Humphrey said the consulting firm conducted traffic counts at 29 locations along the Highway 75 corridor from the junction with Highway 20 to Ketchum. This data was then used to estimate current traffic and future forecasts by calculating the number of additional dwellings that could be built in the Wood River Valley over the next two decades.

The study also reviewed public comment gathered at three corridor study open houses held over the last year. Humphrey said the public "indicated, in general, difficulty in traveling up and down the valley."

He added:

"The study is not a pie in the sky thing. CH2M Hill did some in-depth evaluations. Based on public input and data gathered, a four-lane facility is needed."

Humphrey said he backed CH2M Hill’s findings, which have been questioned by the CTC and traffic consultants hired by the Ketchum City Council.

Many of the questions directed toward the ITD by elected officials and the public during Thursday’s meeting involved environmental studies associated with highway expansion.

Humphrey said the corridor study should not be seen as a blueprint for the valley, but rather as part of an evolving environmental study process. He said it would, in effect, be a springboard for additional discussion by the public, cities, county and other highway consultants.

ITD engineer Devin Rigby said data collected in the corridor study will be used for a federal National Environmental Policy Act (NEPA) review process. He said mass transit alternatives and mitigation of the environmental impact of highway projects must be addressed in the NEPA document. It will take one to three years to complete the NEPA process, Rigby said.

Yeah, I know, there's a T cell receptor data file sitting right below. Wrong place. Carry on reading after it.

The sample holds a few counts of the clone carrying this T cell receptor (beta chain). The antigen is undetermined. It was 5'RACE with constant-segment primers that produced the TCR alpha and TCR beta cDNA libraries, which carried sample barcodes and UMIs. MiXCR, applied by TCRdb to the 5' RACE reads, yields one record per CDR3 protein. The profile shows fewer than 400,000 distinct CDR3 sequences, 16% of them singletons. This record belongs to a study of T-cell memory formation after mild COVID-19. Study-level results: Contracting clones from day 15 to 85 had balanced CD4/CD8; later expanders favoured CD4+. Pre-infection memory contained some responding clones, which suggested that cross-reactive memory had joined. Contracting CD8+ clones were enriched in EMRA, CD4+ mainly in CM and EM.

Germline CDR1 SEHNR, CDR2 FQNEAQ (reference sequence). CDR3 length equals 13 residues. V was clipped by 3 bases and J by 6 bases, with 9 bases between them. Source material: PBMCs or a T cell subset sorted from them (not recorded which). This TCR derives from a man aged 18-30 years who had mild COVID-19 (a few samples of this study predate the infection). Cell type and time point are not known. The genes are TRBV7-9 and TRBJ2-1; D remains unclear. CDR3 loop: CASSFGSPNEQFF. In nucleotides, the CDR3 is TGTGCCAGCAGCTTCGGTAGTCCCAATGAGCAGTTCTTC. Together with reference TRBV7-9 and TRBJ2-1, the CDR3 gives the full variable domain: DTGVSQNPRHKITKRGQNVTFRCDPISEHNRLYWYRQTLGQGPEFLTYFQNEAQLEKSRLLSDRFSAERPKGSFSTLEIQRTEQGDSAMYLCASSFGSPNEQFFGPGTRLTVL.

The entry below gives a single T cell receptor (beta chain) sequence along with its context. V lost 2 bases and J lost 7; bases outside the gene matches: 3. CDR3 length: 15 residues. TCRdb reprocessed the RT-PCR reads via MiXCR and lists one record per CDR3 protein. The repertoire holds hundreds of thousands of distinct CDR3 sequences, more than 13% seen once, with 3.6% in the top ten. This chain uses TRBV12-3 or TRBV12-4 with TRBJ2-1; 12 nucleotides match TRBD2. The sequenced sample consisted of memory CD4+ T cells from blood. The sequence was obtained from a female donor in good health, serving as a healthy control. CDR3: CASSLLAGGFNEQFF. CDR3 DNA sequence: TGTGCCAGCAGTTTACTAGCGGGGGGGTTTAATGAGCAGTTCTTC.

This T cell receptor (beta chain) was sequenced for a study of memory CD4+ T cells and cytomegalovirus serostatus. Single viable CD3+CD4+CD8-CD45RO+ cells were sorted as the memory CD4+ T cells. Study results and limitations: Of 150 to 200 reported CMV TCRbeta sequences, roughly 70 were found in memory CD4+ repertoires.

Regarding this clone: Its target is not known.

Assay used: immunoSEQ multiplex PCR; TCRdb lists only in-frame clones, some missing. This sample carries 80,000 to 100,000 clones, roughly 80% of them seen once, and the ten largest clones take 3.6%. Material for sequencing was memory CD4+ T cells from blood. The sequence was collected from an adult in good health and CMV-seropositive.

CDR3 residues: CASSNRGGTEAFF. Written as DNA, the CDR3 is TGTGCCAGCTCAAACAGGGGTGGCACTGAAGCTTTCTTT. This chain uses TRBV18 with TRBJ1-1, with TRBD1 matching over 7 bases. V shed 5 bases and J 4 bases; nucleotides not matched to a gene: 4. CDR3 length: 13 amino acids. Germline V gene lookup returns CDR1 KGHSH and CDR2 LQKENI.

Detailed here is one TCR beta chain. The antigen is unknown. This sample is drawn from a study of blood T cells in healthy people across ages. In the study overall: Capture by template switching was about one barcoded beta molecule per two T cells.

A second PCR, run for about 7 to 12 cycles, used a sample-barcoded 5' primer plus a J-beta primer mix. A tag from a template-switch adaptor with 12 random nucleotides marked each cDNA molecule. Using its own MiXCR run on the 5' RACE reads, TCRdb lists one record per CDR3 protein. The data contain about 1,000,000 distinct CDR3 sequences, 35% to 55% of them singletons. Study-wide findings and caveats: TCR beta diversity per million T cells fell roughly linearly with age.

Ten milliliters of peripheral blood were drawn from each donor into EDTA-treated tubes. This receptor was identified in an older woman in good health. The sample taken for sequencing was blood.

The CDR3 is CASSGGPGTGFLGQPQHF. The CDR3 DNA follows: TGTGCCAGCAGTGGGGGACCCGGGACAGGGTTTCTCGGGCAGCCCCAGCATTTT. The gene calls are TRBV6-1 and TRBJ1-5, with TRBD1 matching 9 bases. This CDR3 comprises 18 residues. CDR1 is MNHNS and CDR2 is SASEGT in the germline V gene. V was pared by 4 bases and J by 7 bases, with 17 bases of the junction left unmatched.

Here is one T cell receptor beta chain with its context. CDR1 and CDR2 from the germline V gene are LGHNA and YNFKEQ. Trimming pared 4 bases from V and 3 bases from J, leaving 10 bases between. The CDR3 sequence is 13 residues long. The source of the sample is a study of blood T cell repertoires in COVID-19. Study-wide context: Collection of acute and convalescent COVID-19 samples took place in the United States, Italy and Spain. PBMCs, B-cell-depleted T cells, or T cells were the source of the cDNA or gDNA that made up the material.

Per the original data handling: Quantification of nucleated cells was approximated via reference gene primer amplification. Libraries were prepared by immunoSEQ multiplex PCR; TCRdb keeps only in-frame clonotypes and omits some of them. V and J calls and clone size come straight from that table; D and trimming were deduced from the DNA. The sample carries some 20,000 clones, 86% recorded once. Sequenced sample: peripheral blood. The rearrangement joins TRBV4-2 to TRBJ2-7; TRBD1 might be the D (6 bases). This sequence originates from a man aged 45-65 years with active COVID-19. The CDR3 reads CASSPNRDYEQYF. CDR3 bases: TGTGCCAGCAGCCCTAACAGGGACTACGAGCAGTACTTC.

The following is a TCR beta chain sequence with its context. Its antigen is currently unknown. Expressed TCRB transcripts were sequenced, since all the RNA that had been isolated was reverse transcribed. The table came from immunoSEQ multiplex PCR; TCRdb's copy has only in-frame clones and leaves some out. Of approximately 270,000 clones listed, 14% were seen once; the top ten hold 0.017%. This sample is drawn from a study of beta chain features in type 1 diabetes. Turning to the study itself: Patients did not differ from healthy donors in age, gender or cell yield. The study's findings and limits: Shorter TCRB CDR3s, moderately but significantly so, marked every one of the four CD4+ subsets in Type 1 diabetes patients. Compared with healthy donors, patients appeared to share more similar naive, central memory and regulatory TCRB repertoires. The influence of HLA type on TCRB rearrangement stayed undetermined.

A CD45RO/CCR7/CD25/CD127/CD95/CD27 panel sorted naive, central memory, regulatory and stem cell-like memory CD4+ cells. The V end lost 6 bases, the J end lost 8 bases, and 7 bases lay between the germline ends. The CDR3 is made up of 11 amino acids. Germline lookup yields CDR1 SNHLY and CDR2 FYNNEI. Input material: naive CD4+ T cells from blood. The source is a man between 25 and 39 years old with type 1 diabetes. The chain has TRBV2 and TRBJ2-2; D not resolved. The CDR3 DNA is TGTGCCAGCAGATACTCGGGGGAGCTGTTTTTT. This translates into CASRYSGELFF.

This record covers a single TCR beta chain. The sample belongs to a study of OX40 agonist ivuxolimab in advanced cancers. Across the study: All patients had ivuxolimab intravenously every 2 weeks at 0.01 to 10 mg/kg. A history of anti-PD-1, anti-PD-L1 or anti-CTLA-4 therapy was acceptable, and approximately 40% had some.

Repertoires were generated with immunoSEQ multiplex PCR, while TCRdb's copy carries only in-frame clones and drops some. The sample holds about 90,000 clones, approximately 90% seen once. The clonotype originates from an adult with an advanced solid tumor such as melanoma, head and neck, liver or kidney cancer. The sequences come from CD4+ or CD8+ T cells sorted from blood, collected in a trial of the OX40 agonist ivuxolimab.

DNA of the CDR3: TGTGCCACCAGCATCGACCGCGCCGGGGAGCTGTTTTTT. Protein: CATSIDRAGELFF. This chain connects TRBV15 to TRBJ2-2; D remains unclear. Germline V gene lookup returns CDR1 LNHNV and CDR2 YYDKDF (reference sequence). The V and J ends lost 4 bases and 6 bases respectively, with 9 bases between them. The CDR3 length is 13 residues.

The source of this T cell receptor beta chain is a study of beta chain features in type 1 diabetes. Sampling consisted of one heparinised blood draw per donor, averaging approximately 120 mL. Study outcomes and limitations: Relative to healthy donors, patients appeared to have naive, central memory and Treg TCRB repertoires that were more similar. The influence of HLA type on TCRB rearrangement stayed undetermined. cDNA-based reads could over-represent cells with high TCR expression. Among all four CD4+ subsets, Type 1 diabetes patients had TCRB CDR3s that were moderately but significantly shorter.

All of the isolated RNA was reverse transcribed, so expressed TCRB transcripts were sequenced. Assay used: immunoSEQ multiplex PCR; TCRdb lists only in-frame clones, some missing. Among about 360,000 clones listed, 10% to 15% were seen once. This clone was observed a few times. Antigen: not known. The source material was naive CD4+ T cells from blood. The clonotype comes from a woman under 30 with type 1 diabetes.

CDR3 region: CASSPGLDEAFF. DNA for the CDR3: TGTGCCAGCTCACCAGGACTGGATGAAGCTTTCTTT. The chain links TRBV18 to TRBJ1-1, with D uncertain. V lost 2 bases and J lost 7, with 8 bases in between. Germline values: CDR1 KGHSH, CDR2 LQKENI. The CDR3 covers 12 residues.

ITD director Bower said environmental studies have been done and an environmental document has been filed with the Federal Highway Administration for the Greenhorn Bridge and Alturas to Timber Way projects, but not for the rest of the Highway 75 corridor.

Federal highway officials agreed with the ITD last September that these two phases of construction do not present significant environmental problems, according to information presented at the meeting.

Bower said the ITD cannot get federal funds for highway projects for the rest of the corridor until environmental studies have been completed and filed with the federal government.

"Lawsuits could delay the project," Bower said. "We have to complete an environmental document first and make sure the process is complete and thorough."

Following the meeting, CTC spokesperson Jan Edelstein said, "The CTC applauds the ITD for moving on to the environmental component of the design process. We hope the ITD will start soon and move expeditiously."

One outcome of the session was that an agreement was reached to form a highway task force consisting of elected officials from Ketchum, Hailey, Bellevue, Carey and Blaine County. The panel’s goal: to reach a consensus on Highway 75 improvements.

A task force headed by Sun Valley City Council member Linda O’Shea also was formed to examine alternative forms of transportation in the Wood River Valley.